5 Things Employers Should Know About Military Leave

Between COVID-19 and social unrest, this year has seen many reservists and other members of the military called to active duty.  Unfortunately, military leave seems to be an issue with which even sophisticated employers struggle.  While not an exhaustive list, here are five things for employers to bear in mind about military leave.

  1. USERRA is extremely broad. The Uniformed Services Employment and Reemployment Rights Act (USERRA), which protects civilian employment of military personnel, is very broad. Unlike most employment laws, it applies to almost all employers regardless of size and almost all employees regardless of classification or status.  If you have employees in the military, it is a generally safe assumption that they are covered by USERRA.  In addition, USERRA protects employees from discrimination for past military service, current military obligations, or an intent to serve.  As a result, even those employees who have merely indicated an intent to join the military are protected.
  2. Employees returning from leave must be given an “escalator position.” When an employee returns from a USERRA covered leave he or she is entitled to re-employment  in the position the employee would have occupied with reasonable certainty as if the employee had remained continuously employed.  For example, consider an employee who is hired into a position, e.g. Production Level 1.  Every employee is promoted to the next level, e.g. Production Level 2, after six months.  If the employee goes on leave after three months of employment and returns four months later, the employee needs to be reinstated into a Production Level 2 position because that is the position the employee would have had if he or she had been employed with the company the entire time.  However, if the employee’s job was eliminated or there was a company wide pay cut, the employee may suffer those consequences upon return.  The escalator goes up and down.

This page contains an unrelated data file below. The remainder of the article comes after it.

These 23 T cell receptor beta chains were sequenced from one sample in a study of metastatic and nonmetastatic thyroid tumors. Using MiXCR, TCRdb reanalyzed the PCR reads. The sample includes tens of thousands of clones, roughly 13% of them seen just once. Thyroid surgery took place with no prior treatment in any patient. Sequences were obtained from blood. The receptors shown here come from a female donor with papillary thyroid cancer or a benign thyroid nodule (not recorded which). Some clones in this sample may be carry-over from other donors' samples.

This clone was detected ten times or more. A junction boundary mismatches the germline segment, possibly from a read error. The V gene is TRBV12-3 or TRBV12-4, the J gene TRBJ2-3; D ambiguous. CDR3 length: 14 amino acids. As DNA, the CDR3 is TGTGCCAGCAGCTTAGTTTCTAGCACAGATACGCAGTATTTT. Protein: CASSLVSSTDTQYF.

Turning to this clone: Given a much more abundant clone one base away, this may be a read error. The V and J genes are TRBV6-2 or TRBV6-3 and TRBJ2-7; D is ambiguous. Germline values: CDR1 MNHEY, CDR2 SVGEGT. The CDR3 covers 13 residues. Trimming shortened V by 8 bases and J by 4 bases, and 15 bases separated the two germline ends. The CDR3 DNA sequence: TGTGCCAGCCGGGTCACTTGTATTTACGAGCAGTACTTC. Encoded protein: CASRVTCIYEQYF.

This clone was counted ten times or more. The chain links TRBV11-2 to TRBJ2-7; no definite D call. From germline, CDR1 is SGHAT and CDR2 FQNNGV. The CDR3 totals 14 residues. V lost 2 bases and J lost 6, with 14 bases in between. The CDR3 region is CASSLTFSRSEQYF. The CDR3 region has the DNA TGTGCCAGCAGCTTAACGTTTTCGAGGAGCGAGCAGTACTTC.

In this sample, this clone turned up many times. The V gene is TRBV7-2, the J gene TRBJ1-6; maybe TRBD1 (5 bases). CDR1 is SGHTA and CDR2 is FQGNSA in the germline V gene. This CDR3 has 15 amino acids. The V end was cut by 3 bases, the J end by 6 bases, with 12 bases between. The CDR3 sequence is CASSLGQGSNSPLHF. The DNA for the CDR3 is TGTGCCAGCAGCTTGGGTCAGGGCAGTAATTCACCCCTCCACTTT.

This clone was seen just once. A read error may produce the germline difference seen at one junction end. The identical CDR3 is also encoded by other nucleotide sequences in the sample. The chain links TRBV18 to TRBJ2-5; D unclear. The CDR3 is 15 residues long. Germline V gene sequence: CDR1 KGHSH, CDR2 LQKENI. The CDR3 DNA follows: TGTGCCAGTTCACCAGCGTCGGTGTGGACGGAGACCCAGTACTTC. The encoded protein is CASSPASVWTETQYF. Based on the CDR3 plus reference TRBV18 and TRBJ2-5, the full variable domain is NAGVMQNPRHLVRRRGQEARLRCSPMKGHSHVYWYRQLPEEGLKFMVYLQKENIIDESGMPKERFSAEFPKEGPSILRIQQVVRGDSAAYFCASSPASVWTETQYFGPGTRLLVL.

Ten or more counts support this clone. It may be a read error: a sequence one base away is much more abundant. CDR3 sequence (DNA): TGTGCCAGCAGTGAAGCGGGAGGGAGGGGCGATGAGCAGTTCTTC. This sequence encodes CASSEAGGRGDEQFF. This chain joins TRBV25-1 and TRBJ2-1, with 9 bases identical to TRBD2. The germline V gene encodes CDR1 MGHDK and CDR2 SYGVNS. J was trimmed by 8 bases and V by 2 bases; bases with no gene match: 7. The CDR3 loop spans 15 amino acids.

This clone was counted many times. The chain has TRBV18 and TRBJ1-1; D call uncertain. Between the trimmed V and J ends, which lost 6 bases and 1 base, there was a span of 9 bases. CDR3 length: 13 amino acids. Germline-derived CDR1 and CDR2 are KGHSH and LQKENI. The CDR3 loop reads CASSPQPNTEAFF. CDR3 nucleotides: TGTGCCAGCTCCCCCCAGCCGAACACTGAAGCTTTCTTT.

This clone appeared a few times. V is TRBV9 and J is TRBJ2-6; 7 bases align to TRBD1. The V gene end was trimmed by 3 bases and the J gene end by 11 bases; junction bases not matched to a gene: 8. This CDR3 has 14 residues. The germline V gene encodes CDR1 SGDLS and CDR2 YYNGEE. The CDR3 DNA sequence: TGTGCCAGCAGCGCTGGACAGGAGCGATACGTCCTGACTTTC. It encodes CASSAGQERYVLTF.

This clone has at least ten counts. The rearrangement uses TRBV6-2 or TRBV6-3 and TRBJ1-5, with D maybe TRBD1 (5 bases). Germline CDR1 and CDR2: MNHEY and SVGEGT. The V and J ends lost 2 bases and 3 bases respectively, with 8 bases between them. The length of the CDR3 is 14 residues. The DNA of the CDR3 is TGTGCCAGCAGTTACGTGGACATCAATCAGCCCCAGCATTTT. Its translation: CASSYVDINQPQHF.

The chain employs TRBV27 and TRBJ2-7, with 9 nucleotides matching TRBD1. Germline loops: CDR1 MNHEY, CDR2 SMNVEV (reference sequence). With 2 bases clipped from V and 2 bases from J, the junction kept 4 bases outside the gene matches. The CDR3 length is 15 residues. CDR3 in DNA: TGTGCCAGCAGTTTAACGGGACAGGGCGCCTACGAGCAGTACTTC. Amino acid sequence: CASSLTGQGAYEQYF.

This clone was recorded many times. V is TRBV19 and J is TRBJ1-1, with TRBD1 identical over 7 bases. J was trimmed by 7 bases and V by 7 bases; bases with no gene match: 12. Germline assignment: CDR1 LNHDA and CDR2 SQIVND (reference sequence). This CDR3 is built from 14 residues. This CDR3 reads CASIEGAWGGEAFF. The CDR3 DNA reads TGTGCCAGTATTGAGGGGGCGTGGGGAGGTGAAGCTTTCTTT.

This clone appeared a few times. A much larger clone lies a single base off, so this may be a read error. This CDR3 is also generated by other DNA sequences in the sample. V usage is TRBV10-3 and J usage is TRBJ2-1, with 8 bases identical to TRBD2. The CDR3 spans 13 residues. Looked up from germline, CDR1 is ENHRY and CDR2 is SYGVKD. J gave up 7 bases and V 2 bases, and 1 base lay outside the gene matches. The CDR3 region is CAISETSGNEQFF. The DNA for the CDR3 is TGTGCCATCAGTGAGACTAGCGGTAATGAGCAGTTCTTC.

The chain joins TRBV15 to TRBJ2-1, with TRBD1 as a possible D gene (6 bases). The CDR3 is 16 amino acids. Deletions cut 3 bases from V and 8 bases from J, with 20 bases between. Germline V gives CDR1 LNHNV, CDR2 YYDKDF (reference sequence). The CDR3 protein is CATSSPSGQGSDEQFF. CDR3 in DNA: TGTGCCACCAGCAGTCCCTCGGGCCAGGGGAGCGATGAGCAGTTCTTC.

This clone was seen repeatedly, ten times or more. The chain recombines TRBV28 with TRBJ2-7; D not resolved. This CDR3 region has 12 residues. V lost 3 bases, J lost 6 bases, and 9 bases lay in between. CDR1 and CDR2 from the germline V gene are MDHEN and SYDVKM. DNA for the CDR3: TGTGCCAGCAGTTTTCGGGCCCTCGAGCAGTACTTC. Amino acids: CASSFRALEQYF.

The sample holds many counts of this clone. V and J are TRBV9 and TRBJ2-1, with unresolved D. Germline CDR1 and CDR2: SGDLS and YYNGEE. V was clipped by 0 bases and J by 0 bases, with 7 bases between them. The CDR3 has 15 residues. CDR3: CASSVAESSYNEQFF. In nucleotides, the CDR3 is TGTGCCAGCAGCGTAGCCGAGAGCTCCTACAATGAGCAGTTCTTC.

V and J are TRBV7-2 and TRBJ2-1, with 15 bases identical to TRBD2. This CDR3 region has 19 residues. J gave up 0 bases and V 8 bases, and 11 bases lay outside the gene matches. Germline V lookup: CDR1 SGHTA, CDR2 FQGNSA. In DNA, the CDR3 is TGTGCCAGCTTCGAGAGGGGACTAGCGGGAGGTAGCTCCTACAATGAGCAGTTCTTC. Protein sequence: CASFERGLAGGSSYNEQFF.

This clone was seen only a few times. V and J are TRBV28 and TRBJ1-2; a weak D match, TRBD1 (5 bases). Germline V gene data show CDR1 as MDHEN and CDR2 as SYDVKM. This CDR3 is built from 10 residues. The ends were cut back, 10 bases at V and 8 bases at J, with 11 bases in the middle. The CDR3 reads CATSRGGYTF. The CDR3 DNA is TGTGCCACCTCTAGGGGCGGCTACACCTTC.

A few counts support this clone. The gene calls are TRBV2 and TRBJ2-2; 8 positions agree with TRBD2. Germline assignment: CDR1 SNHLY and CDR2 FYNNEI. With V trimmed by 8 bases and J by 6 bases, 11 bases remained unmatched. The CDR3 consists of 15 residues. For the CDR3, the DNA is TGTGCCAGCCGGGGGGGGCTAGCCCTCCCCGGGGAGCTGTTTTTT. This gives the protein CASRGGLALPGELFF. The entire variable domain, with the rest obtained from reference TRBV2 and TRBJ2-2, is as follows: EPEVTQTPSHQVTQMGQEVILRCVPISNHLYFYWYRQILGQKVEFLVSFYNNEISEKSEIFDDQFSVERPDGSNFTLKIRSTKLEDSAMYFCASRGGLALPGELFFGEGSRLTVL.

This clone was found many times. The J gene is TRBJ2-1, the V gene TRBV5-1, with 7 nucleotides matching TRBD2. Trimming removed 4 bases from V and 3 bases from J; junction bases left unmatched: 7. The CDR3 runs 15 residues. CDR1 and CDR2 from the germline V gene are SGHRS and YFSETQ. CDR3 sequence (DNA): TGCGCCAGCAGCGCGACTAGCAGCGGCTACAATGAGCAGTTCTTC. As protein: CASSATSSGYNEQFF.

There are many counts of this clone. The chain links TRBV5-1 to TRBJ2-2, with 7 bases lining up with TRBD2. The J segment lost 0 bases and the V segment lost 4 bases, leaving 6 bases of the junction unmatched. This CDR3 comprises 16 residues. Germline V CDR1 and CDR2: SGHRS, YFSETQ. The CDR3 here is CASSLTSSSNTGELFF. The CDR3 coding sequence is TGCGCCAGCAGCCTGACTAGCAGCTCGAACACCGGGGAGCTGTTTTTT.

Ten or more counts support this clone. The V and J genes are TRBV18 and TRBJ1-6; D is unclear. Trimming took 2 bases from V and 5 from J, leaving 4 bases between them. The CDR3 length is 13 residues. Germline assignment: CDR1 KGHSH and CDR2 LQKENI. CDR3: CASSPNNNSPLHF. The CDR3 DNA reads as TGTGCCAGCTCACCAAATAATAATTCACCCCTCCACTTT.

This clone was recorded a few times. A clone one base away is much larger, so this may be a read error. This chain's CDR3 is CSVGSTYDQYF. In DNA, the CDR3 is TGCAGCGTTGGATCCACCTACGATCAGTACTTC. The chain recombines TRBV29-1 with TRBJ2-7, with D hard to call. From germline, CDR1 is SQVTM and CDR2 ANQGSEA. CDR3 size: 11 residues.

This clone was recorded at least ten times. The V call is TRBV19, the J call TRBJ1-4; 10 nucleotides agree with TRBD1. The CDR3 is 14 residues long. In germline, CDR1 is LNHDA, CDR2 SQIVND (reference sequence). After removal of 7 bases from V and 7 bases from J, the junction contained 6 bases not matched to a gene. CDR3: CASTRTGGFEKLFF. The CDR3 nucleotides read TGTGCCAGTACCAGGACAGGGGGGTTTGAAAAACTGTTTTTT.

3. Employees returning from leave are protected from discharge. A reemployed employee may not be discharged without cause for one year after the date of reemployment if the person’s period of military service was for 181 days or more or for 180 days after the date of reemployment if the person’s period of military service was for 31 to 180 days.  As noted, employees are also protected from discrimination for their military service and from retaliation for exercising their rights under USERRA.
  4. USERRA trumps company policies. USERRA has very limited requirements for employees before going on leave - they can provide oral or written notice if possible but are not required to provide documentation such as orders.  Upon return, employers have more leeway to request documentation depending on the length of the leave.  However, the requirements spelled out in USERRA govern what is permissible and employers’ policies on matters such as leave documentation and notice requirements, reinstatement to employment and reapplication processes do not override USERRA’s requirements and cannot be imposed over and above them.
  5. USERRA litigation is always high risk. People who serve in the military are highly respected in our society and rightly so.  This means that anyone who brings a USERRA claim is going to be sympathetic to a jury.  Moreover, USERRA issues most frequently arise in areas with a heavy military presence, meaning that any jury pool is likely to be full of individuals with military connections, familial or otherwise.  The offshoot is that USERRA litigation is inherently risky for employers.  The best approach is to make sure that any USERRA issues are handled properly and avoid litigation.

For assistance with military leave issues, contact any member of our Labor & Employment Group.

KMK Law articles and blog posts are intended to bring attention to developments in the law and are not intended as legal advice for any particular client or any particular situation. The laws/regulations and interpretations thereof are evolving and subject to change. Although we will attempt to update articles/blog posts for material changes, the article/post may not reflect changes in laws/regulations or guidance issued after the date the article/post was published. Please consult with counsel of your choice regarding any specific questions you may have.


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